The WWF is run at a local level by the following offices...
- WWF Global
- Central African Republic
- Central America
- Democratic Republic of the Congo
- European Policy Office
The Mediterranean Sea is home to amazing wildlife. We want to recover and stabilize populations of key species right across the Mediterranean to maintain their ecological, economic and cultural value for future generations.
The Mediterranean Sea is home to a dazzling diversity of marine wildlife. Though it covers less than 1% of the ocean surface, it holds 1 in 10 known marine species, of which 28% are found nowhere else on Earth. Notable residents include 8 species of whales, dolphins and porpoises; loggerhead and green turtles; monk seals; and more than 80 species of sharks and rays.
But the pressures on the Mediterranean Sea are taking their toll on wildlife. Marine mammal populations have fallen by 41% over the last 50 years. More than half the shark and ray species found in the Mediterranean are classified as endangered. Only around 400 monk seals remain in the Mediterranean.
From whales being struck by ships, to turtles ingesting plastic and competing with tourists on their nesting beaches, to sharks threatened by overfishing, wildlife in the Mediterranean faces many threats.
Healthy wildlife populations are at the heart of healthy, resilient ecosystems. We focus particularly on three groups of threatened species: marine mammals – including whales and dolphins, and monk seals; sharks and rays; marine turtles.
We work with a wide range of partners to reduce threats to marine wildlife, by spreading ideas that are proven to work and developing innovative solutions. For example, we’re working with the fishing industry to introduce more selective gears that avoid catching species like turtles and sharks, and with ferry operators to install anti-collision systems and plan routes to avoid whales.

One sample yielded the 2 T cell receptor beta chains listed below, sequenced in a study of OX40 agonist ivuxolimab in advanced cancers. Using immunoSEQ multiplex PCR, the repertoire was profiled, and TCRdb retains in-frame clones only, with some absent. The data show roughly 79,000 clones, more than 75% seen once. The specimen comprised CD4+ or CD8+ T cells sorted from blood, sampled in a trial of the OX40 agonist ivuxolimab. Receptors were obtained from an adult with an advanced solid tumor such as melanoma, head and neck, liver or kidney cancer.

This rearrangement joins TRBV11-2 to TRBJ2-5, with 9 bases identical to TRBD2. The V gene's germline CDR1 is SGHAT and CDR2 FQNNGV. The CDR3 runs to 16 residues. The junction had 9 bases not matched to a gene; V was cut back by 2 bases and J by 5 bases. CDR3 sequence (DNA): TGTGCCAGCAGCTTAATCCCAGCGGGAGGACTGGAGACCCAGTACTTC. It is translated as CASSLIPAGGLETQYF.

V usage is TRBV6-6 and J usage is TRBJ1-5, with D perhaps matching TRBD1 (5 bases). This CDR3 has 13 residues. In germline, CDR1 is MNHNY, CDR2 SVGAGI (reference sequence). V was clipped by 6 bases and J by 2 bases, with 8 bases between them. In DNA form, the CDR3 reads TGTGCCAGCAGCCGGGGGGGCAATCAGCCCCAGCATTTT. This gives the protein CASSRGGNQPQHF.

We also carry out monitoring work so we can understand more about particular species, the threats they face and the most effective measures to protect them. For example, we’ve fitted tracking devices to whales in the Pelagos Sanctuary so we can plot their movements and behaviour, and also take blubber samples to monitor levels of plastic and other pollutants.
More than half the Mediterranean’s shark species are endangered, and some populations have fallen by more than 96%. Because of their important role as top predators, this has a knock-on effect across whole marine ecosystems.
The worrying status of the marine predators is a clear signal of the overall declining health of the Mediterranean Sea, whose wildlife is decimated by overfishing, according to a new report. In addition to fishing, other threats are increasingly worsening the status of sharks in the Mediterranean. Among these are plastic pollution and seafood frauds.